Circadian rhythm D/O
Sleep D/O due to other AXIS I or medical cond.
Sleep D/O due to substance abuse
PTS/D Care Concepts
 Trauma alters biological, psychological,
physical, social and spiritual domains.
 Focus on just symptoms will limit
treatment – relates to IPDT
 Trauma is not integrated to memory
PTS/D Care Concepts 2
 Biological aspect notes memory is stored in affect &
non-verbal forms (van der Kolk, 2005).
 Social: Disconnect from society as veteran or survivor
experiences are dissimilar to most people.
 Psychological: Loss of belief that world is a relatively
safe place or similar catastrophic loss in worldview
 Fear-based system stems from trauma w/o integration,
assimilation or accommodation of experience creates
“what if” filter
PTS/D Concepts 3
 Fear-based system overload
HPA-axis burnout
 System fatigue and depression
 Isolation and narrowing of ability to cope/problem
 Conflict in universal truths
 Dealing w issues of death w resulting guilt, shame,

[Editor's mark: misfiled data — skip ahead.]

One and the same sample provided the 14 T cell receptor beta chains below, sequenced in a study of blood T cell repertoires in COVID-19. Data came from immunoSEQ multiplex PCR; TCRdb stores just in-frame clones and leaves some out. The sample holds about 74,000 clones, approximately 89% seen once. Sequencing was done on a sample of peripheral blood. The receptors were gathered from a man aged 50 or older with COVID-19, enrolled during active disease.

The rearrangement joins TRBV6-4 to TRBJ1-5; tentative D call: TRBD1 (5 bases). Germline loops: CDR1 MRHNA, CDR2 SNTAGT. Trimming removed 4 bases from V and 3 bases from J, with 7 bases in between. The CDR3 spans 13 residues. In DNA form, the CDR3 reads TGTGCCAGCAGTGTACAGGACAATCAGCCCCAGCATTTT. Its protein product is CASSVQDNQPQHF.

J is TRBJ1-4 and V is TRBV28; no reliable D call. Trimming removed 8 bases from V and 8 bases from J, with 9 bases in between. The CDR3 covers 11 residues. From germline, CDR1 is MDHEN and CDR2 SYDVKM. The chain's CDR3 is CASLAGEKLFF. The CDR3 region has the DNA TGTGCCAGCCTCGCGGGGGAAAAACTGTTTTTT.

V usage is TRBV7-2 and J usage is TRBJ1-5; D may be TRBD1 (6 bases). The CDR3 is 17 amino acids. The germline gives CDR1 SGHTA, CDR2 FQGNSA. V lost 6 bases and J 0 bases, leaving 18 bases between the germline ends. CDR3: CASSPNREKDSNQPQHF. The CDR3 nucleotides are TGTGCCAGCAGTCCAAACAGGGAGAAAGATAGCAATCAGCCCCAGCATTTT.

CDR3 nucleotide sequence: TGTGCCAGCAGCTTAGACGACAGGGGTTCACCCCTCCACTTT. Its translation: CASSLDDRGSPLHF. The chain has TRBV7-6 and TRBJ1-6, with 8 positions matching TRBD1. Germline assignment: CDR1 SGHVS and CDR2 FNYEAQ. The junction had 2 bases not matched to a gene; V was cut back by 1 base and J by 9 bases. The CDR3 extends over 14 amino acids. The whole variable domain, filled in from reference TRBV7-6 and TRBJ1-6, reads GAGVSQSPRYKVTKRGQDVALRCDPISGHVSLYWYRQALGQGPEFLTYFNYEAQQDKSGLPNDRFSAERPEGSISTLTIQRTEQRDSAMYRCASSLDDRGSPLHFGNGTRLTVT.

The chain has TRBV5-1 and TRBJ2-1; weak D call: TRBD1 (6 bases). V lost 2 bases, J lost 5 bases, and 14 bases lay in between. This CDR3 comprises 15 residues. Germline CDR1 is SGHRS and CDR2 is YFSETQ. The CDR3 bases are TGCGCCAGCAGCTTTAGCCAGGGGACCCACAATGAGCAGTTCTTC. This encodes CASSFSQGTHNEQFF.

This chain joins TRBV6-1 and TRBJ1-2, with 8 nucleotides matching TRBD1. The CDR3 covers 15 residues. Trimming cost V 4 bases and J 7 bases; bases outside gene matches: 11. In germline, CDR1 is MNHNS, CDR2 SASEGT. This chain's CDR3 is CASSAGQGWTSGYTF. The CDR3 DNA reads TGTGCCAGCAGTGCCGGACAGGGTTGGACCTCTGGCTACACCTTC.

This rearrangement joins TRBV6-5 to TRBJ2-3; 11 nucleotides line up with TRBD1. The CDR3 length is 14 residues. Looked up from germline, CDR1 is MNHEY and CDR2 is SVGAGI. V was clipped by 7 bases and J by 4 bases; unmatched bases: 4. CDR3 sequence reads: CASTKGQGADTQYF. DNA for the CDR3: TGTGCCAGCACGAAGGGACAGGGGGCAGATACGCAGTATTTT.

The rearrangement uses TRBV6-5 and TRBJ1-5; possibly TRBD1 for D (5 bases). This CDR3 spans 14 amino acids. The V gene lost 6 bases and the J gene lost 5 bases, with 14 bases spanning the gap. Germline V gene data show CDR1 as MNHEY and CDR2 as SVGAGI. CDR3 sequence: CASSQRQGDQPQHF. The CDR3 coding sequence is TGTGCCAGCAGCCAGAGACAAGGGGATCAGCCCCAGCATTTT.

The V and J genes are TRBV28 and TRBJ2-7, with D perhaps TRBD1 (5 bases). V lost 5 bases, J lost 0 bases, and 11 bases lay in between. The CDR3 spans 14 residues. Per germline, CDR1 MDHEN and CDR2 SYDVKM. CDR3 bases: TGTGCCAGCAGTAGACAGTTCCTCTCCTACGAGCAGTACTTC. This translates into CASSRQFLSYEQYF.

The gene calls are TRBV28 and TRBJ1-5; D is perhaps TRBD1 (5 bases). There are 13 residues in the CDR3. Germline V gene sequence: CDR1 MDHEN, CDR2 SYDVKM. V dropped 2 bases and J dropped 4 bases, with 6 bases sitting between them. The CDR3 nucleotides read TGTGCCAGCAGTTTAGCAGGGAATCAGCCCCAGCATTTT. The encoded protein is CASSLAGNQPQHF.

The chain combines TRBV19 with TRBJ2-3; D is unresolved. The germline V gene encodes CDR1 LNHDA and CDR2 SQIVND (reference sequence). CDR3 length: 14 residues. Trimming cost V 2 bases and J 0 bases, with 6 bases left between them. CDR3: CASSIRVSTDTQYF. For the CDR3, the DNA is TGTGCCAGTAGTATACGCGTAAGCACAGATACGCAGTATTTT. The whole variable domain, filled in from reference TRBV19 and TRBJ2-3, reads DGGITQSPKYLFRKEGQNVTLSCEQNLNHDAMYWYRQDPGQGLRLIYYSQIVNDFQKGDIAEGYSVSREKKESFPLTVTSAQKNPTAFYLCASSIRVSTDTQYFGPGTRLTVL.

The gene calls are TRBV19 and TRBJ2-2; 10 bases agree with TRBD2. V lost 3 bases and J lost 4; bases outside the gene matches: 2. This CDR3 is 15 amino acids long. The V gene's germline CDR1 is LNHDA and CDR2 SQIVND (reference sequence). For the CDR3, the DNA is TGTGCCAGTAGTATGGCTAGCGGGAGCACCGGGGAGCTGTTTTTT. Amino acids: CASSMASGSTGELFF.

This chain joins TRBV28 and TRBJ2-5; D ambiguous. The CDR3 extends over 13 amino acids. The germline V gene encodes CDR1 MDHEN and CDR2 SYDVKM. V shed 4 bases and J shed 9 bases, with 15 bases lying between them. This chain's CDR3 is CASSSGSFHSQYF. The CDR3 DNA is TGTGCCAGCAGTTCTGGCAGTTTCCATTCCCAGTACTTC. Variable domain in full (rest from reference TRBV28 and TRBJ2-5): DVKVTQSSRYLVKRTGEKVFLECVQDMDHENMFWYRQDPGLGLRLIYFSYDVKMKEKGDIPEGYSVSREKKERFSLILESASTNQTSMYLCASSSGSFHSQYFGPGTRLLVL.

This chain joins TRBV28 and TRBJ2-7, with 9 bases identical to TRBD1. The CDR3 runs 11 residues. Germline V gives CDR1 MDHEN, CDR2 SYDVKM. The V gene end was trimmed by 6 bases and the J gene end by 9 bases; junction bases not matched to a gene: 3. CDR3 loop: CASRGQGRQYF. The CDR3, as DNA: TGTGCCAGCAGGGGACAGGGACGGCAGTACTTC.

grief, helplessness (victim/victim maker)
PTS/D Stages of Treatment
 Rapport: Safety a paramount concern for client
 Psycho-education
 Core process to calm the arousal system
 Self-efficacy
treatment center
foster independence from
Yehuda et al (2004)
 PTSD was associated with enhanced cortisol
suppression indicating HPA-Axis burn-out
Psychoneuroendocrinology 29 (2004) 389–404
 Multiple stressors lead to HPA axis burnout (Lindqvist,
2010) & brain inflammation.
 Depletes tryptophan which lowers monoamines
(serotonin, dopamine and noradrenalin).
 Lowers levels of orexins (a neuropeptide) which help
regulate sleep & arousal were found to be low in
suicidal persons w MDD
 AKA the “Wear and tear” hypothesis…
See ICISF slides
Research – Combat Related
 Combat related nightmares are typically threatening
 Vary a little in regard to replication of trauma
 More intense the trauma the more they tend not to
vary from actual.
Esposito, K. et al (1999). Evaluation of dream content in combat related PTSD. Jrnl of Traumatic
Stress. 12 (4).
Research – Combat Related
 Imagery Rehearsal Therapy: what is it???